Review – Adore

If you’ve been looking for a new catch ‘em all semi-Pokémon style game, you might want to consider Adore. While that’s essentially the extent of where the similarities lie, it’s one of the closest comparisons there is to make. Adore is cute, full of vicious creatures, and quite a fast-paced adventure game where you catch monsters and make them battle for you. Unlike Pokémon though, it’s not turn-based; time continues to flow and things continue to move while in combat, especially hostile monsters.

Adore Lukha

Yeah! Get him! I’m gonna hide behind this pillar.

The main concept behind Adore is to head off to an area and clear it out of monsters, and find everything there is to collect. When you catch monsters, you can send them out to attack and battle. In fact, you have to send them out to attack, because your character, Lukha, is the definition of defenseless. You and your monsters have a certain level of health; now obviously if your character drops to zero health, the run is over and you get booted back to the main hub. If your monster hits zero health, they are out for the rest of the run in the area and need to be revived at the hub. The way to do this isn’t as simple as going back or just talking to someone, they need to be left out of the next run.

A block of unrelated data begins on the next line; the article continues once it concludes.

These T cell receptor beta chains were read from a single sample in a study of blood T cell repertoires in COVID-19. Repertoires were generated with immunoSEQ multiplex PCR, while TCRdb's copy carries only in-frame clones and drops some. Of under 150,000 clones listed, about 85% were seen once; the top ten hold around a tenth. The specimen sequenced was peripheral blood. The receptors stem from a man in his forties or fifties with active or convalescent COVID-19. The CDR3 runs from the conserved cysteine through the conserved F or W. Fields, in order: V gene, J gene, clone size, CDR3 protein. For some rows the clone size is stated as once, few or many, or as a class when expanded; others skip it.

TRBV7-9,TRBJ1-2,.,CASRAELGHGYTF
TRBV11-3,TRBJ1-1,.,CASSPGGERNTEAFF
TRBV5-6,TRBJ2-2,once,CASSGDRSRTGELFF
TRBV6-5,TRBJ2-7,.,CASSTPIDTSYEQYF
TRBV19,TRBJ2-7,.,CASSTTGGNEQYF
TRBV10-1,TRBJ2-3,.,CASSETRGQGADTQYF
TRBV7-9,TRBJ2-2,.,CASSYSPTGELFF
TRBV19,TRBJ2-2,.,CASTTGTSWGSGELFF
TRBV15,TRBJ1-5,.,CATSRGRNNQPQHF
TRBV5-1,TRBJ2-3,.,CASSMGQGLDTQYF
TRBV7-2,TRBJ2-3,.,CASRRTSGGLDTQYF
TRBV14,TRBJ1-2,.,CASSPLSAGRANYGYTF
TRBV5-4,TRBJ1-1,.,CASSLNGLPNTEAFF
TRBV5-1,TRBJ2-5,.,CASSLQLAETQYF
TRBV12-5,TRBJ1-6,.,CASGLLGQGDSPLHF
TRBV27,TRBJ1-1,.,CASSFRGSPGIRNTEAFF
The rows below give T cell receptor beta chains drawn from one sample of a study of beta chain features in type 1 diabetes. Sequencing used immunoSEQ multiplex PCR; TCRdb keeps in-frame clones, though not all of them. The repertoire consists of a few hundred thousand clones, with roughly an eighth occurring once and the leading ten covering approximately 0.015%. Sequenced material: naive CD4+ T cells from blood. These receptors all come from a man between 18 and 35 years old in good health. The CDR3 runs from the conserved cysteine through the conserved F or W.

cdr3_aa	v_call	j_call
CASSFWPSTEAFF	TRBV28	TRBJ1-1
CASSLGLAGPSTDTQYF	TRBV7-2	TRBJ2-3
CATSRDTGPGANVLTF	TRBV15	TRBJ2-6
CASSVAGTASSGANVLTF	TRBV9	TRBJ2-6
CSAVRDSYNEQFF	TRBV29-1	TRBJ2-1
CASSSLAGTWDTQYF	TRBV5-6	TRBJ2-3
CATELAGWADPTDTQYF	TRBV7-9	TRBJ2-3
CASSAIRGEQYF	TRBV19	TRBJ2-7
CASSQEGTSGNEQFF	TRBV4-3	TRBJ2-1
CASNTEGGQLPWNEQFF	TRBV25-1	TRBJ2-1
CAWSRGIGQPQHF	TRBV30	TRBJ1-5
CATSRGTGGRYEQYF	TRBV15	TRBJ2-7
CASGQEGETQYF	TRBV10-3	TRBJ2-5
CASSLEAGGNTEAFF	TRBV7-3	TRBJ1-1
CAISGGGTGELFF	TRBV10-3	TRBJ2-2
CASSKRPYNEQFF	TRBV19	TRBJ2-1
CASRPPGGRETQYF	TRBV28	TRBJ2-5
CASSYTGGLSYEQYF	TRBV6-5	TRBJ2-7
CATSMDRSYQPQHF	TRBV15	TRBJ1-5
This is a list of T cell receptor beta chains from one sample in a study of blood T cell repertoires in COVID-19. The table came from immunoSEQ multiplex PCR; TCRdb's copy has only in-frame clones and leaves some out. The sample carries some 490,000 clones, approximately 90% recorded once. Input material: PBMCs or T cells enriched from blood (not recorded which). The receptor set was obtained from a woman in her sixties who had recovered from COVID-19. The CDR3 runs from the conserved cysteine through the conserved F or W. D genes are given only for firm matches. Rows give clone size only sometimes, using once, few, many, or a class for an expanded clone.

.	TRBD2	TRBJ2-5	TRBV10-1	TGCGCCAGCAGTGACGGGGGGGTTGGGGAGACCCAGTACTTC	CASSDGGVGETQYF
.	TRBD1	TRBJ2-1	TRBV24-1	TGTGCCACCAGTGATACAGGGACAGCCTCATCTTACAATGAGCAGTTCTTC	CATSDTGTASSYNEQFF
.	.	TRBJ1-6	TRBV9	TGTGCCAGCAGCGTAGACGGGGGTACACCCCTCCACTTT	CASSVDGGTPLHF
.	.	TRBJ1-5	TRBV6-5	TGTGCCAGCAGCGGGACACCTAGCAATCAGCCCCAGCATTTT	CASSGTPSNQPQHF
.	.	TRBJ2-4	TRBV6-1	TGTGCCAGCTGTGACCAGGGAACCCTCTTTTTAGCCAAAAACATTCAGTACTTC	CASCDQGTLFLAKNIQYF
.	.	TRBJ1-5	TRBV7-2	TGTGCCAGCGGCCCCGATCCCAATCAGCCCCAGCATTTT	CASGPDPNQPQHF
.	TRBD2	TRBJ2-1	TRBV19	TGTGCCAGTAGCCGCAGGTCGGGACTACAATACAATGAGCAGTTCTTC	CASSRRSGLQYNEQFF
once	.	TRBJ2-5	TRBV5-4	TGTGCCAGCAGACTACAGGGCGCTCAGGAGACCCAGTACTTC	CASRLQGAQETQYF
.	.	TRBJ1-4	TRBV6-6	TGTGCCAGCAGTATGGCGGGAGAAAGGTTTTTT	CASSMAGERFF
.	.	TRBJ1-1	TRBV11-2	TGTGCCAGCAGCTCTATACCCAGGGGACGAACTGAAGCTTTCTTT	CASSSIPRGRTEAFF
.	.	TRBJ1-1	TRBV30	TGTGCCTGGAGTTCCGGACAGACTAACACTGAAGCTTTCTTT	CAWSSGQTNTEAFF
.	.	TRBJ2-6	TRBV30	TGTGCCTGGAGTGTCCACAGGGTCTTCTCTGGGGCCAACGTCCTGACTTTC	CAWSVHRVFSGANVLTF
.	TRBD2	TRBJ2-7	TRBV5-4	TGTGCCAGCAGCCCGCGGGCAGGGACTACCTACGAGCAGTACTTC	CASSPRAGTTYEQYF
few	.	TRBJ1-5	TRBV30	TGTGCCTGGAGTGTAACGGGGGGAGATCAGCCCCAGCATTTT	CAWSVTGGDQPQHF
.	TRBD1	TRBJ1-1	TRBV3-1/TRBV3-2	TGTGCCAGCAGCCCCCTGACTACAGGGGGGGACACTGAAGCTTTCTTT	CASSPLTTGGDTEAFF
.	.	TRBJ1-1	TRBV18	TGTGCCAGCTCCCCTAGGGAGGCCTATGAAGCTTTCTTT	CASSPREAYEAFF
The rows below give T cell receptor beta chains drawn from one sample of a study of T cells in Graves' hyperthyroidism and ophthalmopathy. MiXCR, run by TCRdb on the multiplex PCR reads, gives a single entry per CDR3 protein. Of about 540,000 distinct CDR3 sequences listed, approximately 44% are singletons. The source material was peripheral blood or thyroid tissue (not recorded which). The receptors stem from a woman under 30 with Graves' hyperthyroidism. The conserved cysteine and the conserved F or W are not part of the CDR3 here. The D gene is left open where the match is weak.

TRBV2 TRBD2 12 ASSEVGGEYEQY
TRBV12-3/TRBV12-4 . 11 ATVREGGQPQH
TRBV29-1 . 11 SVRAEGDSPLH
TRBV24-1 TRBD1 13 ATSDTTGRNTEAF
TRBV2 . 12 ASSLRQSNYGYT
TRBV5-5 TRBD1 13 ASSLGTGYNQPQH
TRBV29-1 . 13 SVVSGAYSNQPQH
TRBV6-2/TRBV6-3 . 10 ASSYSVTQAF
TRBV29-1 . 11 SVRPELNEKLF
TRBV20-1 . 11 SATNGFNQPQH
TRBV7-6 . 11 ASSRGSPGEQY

Across your runs there are things to collect, such as food items and money. Each area is on a time limit to be able to access all of them as well. You’ll be given a “turn” timer, and after a certain amount of runs, an area will expire. It creates an almost roguelite feel to the main concept of the game. Food is a consumable, used to heal during a run and give small buffs, like additional damage. Other things you can obtain are artifacts that can either boost healing or damage from your creatures. Creatures essentially have a type, which can be used for different synergies that can boost attack power, attack speed, etc. Instead of being able to level, you’re able to add essence to the creature to boost their synergies, and select what kind of stuff they can do.

Adore Essences